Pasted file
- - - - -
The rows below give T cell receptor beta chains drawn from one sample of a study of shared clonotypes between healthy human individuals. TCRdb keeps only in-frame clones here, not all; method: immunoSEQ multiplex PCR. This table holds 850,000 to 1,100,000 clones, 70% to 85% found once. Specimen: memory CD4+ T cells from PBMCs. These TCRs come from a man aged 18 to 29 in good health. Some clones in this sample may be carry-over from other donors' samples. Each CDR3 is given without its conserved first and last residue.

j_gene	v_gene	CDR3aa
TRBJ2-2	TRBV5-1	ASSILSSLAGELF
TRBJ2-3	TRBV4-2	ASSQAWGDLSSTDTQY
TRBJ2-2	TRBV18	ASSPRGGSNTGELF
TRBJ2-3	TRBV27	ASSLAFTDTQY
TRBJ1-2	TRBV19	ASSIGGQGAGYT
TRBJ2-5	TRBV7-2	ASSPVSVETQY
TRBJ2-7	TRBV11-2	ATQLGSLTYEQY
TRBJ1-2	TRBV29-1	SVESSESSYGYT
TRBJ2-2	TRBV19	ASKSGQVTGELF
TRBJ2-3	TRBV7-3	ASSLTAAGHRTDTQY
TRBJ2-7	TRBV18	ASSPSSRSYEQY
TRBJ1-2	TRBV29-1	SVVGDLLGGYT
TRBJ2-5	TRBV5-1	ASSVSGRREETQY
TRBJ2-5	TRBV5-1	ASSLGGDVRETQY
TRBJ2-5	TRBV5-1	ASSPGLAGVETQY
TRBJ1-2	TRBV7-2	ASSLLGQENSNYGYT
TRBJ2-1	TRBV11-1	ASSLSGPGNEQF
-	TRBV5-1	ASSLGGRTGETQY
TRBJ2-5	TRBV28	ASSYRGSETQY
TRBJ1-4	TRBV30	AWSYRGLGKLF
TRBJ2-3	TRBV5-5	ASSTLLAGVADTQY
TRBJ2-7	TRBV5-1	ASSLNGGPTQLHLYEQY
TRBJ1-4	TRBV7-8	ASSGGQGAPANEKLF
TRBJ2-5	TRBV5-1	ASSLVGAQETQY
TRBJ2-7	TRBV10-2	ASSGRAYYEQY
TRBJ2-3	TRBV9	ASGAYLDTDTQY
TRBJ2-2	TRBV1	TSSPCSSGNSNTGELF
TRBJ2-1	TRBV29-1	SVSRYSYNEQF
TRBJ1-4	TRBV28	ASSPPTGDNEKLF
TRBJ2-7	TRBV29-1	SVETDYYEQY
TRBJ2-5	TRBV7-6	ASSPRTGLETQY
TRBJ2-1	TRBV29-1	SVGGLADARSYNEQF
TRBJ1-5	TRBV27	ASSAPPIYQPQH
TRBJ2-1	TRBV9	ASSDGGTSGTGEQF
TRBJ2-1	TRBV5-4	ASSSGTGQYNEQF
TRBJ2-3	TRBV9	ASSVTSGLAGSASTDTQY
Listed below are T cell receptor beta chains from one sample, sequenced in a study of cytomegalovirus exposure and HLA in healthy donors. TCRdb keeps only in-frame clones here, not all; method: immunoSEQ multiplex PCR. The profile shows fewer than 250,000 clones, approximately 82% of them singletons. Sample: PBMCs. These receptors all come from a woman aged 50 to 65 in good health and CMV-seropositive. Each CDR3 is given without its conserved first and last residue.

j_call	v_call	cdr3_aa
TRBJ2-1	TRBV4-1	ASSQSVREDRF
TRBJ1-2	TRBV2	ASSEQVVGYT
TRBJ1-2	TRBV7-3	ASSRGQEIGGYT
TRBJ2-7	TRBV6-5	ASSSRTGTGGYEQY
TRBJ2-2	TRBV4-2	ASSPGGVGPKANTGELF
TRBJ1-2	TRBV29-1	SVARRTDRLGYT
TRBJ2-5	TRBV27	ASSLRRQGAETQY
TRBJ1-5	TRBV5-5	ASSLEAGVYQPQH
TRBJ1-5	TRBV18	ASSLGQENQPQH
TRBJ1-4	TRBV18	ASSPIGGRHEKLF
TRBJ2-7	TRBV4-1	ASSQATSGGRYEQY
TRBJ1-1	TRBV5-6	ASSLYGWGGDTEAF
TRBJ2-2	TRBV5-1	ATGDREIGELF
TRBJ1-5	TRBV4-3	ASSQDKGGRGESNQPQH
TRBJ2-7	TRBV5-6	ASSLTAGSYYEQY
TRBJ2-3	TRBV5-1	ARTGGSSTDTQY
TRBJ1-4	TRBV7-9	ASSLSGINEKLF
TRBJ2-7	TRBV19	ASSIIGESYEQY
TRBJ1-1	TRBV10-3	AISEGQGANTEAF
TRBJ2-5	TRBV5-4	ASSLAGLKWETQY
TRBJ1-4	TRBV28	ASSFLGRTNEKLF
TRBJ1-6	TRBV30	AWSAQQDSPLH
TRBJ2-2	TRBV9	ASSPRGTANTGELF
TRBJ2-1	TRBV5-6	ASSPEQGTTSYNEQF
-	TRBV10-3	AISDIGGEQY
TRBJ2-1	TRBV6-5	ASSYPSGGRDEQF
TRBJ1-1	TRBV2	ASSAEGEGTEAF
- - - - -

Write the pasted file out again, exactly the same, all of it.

The rows below give T cell receptor beta chains drawn from one sample of a study of shared clonotypes between healthy human individuals. TCRdb keeps only in-frame clones here, not all; method: immunoSEQ multiplex PCR. This table holds 850,000 to 1,100,000 clones, 70% to 85% found once. Specimen: memory CD4+ T cells from PBMCs. These TCRs come from a man aged 18 to 29 in good health. Some clones in this sample may be carry-over from other donors' samples. Each CDR3 is given without its conserved first and last residue.

j_gene	v_gene	CDR3aa
TRBJ2-2	TRBV5-1	ASSILSSLAGELF
TRBJ2-3	TRBV4-2	ASSQAWGDLSSTDTQY
TRBJ2-2	TRBV18	ASSPRGGSNTGELF
TRBJ2-3	TRBV27	ASSLAFTDTQY
TRBJ1-2	TRBV19	ASSIGGQGAGYT
TRBJ2-5	TRBV7-2	ASSPVSVETQY
TRBJ2-7	TRBV11-2	ATQLGSLTYEQY
TRBJ1-2	TRBV29-1	SVESSESSYGYT
TRBJ2-2	TRBV19	ASKSGQVTGELF
TRBJ2-3	TRBV7-3	ASSLTAAGHRTDTQY
TRBJ2-7	TRBV18	ASSPSSRSYEQY
TRBJ1-2	TRBV29-1	SVVGDLLGGYT
TRBJ2-5	TRBV5-1	ASSVSGRREETQY
TRBJ2-5	TRBV5-1	ASSLGGDVRETQY
TRBJ2-5	TRBV5-1	ASSPGLAGVETQY
TRBJ1-2	TRBV7-2	ASSLLGQENSNYGYT
TRBJ2-1	TRBV11-1	ASSLSGPGNEQF
-	TRBV5-1	ASSLGGRTGETQY
TRBJ2-5	TRBV28	ASSYRGSETQY
TRBJ1-4	TRBV30	AWSYRGLGKLF
TRBJ2-3	TRBV5-5	ASSTLLAGVADTQY
TRBJ2-7	TRBV5-1	ASSLNGGPTQLHLYEQY
TRBJ1-4	TRBV7-8	ASSGGQGAPANEKLF
TRBJ2-5	TRBV5-1	ASSLVGAQETQY
TRBJ2-7	TRBV10-2	ASSGRAYYEQY
TRBJ2-3	TRBV9	ASGAYLDTDTQY
TRBJ2-2	TRBV1	TSSPCSSGNSNTGELF
TRBJ2-1	TRBV29-1	SVSRYSYNEQF
TRBJ1-4	TRBV28	ASSPPTGDNEKLF
TRBJ2-7	TRBV29-1	SVETDYYEQY
TRBJ2-5	TRBV7-6	ASSPRTGLETQY
TRBJ2-1	TRBV29-1	SVGGLADARSYNEQF
TRBJ1-5	TRBV27	ASSAPPIYQPQH
TRBJ2-1	TRBV9	ASSDGGTSGTGEQF
TRBJ2-1	TRBV5-4	ASSSGTGQYNEQF
TRBJ2-3	TRBV9	ASSVTSGLAGSASTDTQY
Listed below are T cell receptor beta chains from one sample, sequenced in a study of cytomegalovirus exposure and HLA in healthy donors. TCRdb keeps only in-frame clones here, not all; method: immunoSEQ multiplex PCR. The profile shows fewer than 250,000 clones, approximately 82% of them singletons. Sample: PBMCs. These receptors all come from a woman aged 50 to 65 in good health and CMV-seropositive. Each CDR3 is given without its conserved first and last residue.

j_call	v_call	cdr3_aa
TRBJ2-1	TRBV4-1	ASSQSVREDRF
TRBJ1-2	TRBV2	ASSEQVVGYT
TRBJ1-2	TRBV7-3	ASSRGQEIGGYT
TRBJ2-7	TRBV6-5	ASSSRTGTGGYEQY
TRBJ2-2	TRBV4-2	ASSPGGVGPKANTGELF
TRBJ1-2	TRBV29-1	SVARRTDRLGYT
TRBJ2-5	TRBV27	ASSLRRQGAETQY
TRBJ1-5	TRBV5-5	ASSLEAGVYQPQH
TRBJ1-5	TRBV18	ASSLGQENQPQH
TRBJ1-4	TRBV18	ASSPIGGRHEKLF
TRBJ2-7	TRBV4-1	ASSQATSGGRYEQY
TRBJ1-1	TRBV5-6	ASSLYGWGGDTEAF
TRBJ2-2	TRBV5-1	ATGDREIGELF
TRBJ1-5	TRBV4-3	ASSQDKGGRGESNQPQH
TRBJ2-7	TRBV5-6	ASSLTAGSYYEQY
TRBJ2-3	TRBV5-1	ARTGGSSTDTQY
TRBJ1-4	TRBV7-9	ASSLSGINEKLF
TRBJ2-7	TRBV19	ASSIIGESYEQY
TRBJ1-1	TRBV10-3	AISEGQGANTEAF
TRBJ2-5	TRBV5-4	ASSLAGLKWETQY
TRBJ1-4	TRBV28	ASSFLGRTNEKLF
TRBJ1-6	TRBV30	AWSAQQDSPLH
TRBJ2-2	TRBV9	ASSPRGTANTGELF
TRBJ2-1	TRBV5-6	ASSPEQGTTSYNEQF
-	TRBV10-3	AISDIGGEQY
TRBJ2-1	TRBV6-5	ASSYPSGGRDEQF
TRBJ1-1	TRBV2	ASSAEGEGTEAF